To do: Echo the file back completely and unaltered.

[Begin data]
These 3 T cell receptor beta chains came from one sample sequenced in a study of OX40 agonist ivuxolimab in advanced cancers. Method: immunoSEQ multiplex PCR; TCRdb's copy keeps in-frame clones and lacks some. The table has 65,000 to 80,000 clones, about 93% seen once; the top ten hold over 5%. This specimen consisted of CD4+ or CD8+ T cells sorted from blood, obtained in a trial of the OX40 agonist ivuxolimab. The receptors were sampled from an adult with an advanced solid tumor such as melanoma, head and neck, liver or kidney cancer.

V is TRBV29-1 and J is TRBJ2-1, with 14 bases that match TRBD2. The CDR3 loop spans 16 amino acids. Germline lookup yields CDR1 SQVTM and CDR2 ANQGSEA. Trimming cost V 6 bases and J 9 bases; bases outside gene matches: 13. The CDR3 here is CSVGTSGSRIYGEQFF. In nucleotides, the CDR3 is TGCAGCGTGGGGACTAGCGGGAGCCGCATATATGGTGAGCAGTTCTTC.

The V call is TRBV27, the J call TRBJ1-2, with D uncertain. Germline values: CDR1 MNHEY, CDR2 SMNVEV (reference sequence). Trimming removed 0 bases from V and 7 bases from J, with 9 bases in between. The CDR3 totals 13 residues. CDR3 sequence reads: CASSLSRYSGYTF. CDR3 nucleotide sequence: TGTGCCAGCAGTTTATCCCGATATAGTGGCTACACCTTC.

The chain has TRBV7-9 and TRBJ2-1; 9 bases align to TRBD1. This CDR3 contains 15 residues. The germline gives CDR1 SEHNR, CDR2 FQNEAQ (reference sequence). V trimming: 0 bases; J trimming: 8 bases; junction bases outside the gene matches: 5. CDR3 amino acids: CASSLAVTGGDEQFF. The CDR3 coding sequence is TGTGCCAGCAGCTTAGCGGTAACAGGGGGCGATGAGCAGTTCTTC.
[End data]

These 3 T cell receptor beta chains came from one sample sequenced in a study of OX40 agonist ivuxolimab in advanced cancers. Method: immunoSEQ multiplex PCR; TCRdb's copy keeps in-frame clones and lacks some. The table has 65,000 to 80,000 clones, about 93% seen once; the top ten hold over 5%. This specimen consisted of CD4+ or CD8+ T cells sorted from blood, obtained in a trial of the OX40 agonist ivuxolimab. The receptors were sampled from an adult with an advanced solid tumor such as melanoma, head and neck, liver or kidney cancer.

V is TRBV29-1 and J is TRBJ2-1, with 14 bases that match TRBD2. The CDR3 loop spans 16 amino acids. Germline lookup yields CDR1 SQVTM and CDR2 ANQGSEA. Trimming cost V 6 bases and J 9 bases; bases outside gene matches: 13. The CDR3 here is CSVGTSGSRIYGEQFF. In nucleotides, the CDR3 is TGCAGCGTGGGGACTAGCGGGAGCCGCATATATGGTGAGCAGTTCTTC.

The V call is TRBV27, the J call TRBJ1-2, with D uncertain. Germline values: CDR1 MNHEY, CDR2 SMNVEV (reference sequence). Trimming removed 0 bases from V and 7 bases from J, with 9 bases in between. The CDR3 totals 13 residues. CDR3 sequence reads: CASSLSRYSGYTF. CDR3 nucleotide sequence: TGTGCCAGCAGTTTATCCCGATATAGTGGCTACACCTTC.

The chain has TRBV7-9 and TRBJ2-1; 9 bases align to TRBD1. This CDR3 contains 15 residues. The germline gives CDR1 SEHNR, CDR2 FQNEAQ (reference sequence). V trimming: 0 bases; J trimming: 8 bases; junction bases outside the gene matches: 5. CDR3 amino acids: CASSLAVTGGDEQFF. The CDR3 coding sequence is TGTGCCAGCAGCTTAGCGGTAACAGGGGGCGATGAGCAGTTCTTC.